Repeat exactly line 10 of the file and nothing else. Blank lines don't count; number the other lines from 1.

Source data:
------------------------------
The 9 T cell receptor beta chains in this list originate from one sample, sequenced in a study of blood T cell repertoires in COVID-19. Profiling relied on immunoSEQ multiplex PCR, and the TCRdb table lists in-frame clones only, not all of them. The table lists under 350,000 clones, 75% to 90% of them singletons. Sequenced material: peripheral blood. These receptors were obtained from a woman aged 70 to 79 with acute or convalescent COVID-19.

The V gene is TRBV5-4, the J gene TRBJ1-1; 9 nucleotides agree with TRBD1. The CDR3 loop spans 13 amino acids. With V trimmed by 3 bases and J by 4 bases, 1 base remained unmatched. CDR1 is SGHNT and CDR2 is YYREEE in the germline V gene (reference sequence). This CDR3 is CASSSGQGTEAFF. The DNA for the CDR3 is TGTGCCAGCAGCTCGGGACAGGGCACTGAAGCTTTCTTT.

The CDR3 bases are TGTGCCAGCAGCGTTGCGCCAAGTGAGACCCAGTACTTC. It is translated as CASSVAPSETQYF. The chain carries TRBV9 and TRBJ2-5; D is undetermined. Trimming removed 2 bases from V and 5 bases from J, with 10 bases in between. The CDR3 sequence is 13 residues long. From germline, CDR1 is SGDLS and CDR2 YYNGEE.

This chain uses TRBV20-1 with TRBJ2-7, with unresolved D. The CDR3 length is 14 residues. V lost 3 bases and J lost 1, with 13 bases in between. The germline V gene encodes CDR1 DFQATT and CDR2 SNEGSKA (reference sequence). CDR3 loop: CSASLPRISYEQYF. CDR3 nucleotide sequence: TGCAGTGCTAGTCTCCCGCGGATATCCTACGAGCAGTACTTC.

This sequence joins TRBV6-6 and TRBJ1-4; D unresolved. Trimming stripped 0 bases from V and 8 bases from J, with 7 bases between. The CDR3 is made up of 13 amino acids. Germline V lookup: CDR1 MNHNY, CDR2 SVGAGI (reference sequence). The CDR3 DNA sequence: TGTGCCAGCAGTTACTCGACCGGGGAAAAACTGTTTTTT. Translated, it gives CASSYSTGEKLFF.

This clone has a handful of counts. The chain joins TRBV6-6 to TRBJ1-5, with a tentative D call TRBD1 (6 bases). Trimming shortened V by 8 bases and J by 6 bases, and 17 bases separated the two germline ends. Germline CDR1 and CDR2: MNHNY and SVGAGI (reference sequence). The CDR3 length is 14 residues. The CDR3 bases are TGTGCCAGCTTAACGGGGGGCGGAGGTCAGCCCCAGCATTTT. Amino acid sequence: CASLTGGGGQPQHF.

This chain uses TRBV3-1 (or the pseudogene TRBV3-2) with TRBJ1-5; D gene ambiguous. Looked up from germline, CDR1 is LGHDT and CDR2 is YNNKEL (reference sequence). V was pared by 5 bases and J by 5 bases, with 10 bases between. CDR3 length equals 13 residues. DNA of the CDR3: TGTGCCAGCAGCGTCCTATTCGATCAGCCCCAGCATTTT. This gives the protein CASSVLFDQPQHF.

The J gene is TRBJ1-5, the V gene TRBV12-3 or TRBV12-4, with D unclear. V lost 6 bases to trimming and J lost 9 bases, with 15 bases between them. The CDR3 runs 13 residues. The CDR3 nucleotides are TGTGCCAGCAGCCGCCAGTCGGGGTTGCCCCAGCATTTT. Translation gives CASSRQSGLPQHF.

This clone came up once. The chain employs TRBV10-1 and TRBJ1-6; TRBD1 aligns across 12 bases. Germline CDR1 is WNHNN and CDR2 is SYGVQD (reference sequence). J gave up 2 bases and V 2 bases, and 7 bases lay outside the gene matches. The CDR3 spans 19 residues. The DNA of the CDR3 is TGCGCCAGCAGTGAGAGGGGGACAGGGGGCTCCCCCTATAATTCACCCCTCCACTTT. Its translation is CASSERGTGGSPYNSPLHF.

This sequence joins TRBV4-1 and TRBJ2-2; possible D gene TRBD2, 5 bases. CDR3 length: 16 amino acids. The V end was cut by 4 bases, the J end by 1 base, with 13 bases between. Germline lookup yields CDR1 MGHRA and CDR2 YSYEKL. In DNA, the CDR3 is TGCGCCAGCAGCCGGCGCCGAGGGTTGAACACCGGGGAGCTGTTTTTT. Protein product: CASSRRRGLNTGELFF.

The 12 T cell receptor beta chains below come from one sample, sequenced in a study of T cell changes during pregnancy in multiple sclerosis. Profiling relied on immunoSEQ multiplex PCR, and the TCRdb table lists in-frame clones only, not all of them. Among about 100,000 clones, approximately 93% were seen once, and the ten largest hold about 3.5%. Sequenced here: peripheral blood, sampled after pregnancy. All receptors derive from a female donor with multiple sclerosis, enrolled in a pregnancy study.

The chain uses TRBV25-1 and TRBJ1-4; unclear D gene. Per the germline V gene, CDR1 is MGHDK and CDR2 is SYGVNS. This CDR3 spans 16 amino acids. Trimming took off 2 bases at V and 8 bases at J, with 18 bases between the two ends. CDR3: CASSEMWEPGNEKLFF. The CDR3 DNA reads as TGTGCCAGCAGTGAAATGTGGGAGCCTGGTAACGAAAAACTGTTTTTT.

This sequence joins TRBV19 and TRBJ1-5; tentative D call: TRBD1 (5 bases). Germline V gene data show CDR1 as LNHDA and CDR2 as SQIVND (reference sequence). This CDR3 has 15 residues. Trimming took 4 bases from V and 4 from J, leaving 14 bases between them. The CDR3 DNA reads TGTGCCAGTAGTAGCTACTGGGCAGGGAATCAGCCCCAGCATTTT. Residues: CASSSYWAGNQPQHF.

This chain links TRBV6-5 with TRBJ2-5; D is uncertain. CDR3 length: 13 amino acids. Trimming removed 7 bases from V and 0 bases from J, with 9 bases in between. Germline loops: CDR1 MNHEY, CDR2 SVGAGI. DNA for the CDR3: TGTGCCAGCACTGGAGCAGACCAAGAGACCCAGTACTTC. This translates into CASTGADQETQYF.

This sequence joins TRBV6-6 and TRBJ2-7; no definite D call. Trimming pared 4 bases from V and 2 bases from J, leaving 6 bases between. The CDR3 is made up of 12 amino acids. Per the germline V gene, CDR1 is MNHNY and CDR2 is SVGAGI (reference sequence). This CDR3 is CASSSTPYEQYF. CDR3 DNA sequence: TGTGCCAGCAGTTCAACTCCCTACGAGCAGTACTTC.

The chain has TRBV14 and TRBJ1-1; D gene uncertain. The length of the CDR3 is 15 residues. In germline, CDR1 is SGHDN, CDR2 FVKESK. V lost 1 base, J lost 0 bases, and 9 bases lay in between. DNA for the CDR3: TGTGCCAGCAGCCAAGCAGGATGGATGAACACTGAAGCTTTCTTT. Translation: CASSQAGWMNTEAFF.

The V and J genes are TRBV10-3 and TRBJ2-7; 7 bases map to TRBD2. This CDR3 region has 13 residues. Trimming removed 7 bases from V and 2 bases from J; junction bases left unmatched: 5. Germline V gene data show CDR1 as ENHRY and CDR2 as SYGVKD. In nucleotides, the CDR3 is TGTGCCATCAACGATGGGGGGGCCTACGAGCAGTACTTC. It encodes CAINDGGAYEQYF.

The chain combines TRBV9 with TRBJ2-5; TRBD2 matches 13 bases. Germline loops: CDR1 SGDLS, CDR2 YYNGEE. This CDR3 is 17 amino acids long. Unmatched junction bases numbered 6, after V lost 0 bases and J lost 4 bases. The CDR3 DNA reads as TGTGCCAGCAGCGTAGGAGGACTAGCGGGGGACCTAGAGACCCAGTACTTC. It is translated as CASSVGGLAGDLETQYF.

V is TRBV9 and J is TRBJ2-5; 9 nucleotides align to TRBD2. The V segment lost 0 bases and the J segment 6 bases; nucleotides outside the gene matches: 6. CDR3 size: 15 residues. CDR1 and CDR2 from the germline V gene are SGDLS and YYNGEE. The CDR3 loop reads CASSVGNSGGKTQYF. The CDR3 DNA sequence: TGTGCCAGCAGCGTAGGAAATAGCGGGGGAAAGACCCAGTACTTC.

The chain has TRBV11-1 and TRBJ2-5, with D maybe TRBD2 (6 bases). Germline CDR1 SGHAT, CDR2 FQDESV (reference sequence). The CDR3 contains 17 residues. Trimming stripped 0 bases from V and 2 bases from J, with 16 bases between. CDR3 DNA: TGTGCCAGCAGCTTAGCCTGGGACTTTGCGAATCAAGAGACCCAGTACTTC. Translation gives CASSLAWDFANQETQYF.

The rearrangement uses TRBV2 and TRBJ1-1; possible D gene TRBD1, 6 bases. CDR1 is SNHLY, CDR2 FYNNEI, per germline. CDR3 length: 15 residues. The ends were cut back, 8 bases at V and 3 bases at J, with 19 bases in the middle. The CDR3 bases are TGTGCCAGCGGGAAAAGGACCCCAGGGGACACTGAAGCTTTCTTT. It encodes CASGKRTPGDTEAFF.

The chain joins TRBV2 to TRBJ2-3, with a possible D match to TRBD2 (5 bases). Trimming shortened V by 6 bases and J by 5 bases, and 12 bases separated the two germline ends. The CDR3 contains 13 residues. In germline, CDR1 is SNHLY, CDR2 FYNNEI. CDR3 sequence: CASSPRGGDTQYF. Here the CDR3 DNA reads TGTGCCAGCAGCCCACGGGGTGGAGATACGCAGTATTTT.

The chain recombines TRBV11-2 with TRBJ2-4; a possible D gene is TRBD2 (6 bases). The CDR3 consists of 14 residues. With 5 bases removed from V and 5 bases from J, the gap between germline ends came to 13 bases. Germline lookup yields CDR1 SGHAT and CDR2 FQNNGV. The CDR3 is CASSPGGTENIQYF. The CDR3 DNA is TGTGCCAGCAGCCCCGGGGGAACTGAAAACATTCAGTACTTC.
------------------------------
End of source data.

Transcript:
This sequence joins TRBV4-1 and TRBJ2-2; possible D gene TRBD2, 5 bases. CDR3 length: 16 amino acids. The V end was cut by 4 bases, the J end by 1 base, with 13 bases between. Germline lookup yields CDR1 MGHRA and CDR2 YSYEKL. In DNA, the CDR3 is TGCGCCAGCAGCCGGCGCCGAGGGTTGAACACCGGGGAGCTGTTTTTT. Protein product: CASSRRRGLNTGELFF.